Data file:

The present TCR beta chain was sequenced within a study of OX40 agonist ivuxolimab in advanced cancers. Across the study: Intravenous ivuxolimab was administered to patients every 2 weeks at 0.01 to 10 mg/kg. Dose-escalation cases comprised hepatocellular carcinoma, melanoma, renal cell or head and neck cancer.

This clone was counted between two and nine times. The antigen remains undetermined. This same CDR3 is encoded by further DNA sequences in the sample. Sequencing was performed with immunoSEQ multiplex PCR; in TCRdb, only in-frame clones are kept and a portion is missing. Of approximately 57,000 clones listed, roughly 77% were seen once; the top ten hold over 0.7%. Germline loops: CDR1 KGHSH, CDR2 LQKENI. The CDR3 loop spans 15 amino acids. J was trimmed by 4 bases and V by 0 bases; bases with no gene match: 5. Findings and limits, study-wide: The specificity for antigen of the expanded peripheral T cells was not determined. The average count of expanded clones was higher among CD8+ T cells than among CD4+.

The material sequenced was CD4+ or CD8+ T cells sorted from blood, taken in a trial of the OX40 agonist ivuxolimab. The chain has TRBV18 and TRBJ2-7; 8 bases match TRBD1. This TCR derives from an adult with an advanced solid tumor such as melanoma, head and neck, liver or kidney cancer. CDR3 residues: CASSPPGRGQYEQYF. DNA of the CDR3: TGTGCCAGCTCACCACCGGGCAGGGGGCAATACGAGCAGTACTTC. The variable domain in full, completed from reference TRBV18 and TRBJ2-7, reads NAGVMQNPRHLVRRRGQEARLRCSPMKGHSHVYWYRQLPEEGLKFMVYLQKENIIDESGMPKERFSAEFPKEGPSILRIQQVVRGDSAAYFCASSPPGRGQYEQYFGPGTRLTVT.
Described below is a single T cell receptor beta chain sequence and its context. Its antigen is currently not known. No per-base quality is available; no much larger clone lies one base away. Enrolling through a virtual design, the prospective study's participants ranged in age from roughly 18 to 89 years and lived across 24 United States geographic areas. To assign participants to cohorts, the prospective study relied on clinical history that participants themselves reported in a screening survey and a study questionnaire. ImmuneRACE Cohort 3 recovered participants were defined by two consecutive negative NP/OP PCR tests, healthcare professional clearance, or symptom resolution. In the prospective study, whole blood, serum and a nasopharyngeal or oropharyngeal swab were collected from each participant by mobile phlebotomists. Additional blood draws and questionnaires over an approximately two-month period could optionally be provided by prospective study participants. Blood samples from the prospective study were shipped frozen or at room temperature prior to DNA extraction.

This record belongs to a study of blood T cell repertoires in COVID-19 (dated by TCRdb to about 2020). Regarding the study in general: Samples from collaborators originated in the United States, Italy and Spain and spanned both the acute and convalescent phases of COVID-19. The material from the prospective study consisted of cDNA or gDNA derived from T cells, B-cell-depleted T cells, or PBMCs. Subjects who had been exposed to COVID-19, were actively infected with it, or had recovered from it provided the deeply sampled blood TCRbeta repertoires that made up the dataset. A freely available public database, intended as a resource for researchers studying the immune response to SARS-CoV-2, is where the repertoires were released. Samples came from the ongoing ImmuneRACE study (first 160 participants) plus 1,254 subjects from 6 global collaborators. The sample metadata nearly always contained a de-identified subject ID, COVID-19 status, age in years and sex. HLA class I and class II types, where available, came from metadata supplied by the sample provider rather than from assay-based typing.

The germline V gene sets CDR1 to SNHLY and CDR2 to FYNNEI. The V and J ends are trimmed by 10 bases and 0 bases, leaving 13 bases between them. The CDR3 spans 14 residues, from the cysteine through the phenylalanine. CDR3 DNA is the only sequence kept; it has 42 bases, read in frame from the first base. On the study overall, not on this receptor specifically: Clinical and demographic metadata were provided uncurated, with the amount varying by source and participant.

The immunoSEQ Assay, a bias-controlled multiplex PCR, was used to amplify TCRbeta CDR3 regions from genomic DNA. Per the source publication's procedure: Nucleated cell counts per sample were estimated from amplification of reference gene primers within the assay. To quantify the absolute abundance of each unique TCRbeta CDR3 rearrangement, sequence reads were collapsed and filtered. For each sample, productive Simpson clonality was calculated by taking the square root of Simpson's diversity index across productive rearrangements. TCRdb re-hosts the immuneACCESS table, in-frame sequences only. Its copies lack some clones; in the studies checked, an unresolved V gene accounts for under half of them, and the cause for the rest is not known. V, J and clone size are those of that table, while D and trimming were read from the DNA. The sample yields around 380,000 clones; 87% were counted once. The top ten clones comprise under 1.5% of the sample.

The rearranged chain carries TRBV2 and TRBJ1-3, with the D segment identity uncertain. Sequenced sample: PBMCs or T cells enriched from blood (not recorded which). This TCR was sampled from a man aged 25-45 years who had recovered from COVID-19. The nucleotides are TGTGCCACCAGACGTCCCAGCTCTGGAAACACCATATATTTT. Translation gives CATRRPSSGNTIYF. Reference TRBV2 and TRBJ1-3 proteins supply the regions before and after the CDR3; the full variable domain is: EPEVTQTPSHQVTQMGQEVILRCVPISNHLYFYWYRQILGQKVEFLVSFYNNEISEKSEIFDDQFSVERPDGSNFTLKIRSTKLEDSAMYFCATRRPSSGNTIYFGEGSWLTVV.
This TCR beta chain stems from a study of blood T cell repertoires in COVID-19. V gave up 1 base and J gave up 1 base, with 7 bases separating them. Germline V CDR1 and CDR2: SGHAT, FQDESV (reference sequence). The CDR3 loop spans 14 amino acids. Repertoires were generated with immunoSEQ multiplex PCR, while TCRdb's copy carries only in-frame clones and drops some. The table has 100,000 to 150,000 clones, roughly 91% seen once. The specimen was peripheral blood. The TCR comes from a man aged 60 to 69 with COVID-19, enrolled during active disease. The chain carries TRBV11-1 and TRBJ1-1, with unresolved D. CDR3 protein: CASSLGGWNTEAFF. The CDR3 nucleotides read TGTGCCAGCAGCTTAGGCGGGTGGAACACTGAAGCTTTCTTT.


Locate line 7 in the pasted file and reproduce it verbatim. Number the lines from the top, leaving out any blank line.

The immunoSEQ Assay, a bias-controlled multiplex PCR, was used to amplify TCRbeta CDR3 regions from genomic DNA. Per the source publication's procedure: Nucleated cell counts per sample were estimated from amplification of reference gene primers within the assay. To quantify the absolute abundance of each unique TCRbeta CDR3 rearrangement, sequence reads were collapsed and filtered. For each sample, productive Simpson clonality was calculated by taking the square root of Simpson's diversity index across productive rearrangements. TCRdb re-hosts the immuneACCESS table, in-frame sequences only. Its copies lack some clones; in the studies checked, an unresolved V gene accounts for under half of them, and the cause for the rest is not known. V, J and clone size are those of that table, while D and trimming were read from the DNA. The sample yields around 380,000 clones; 87% were counted once. The top ten clones comprise under 1.5% of the sample.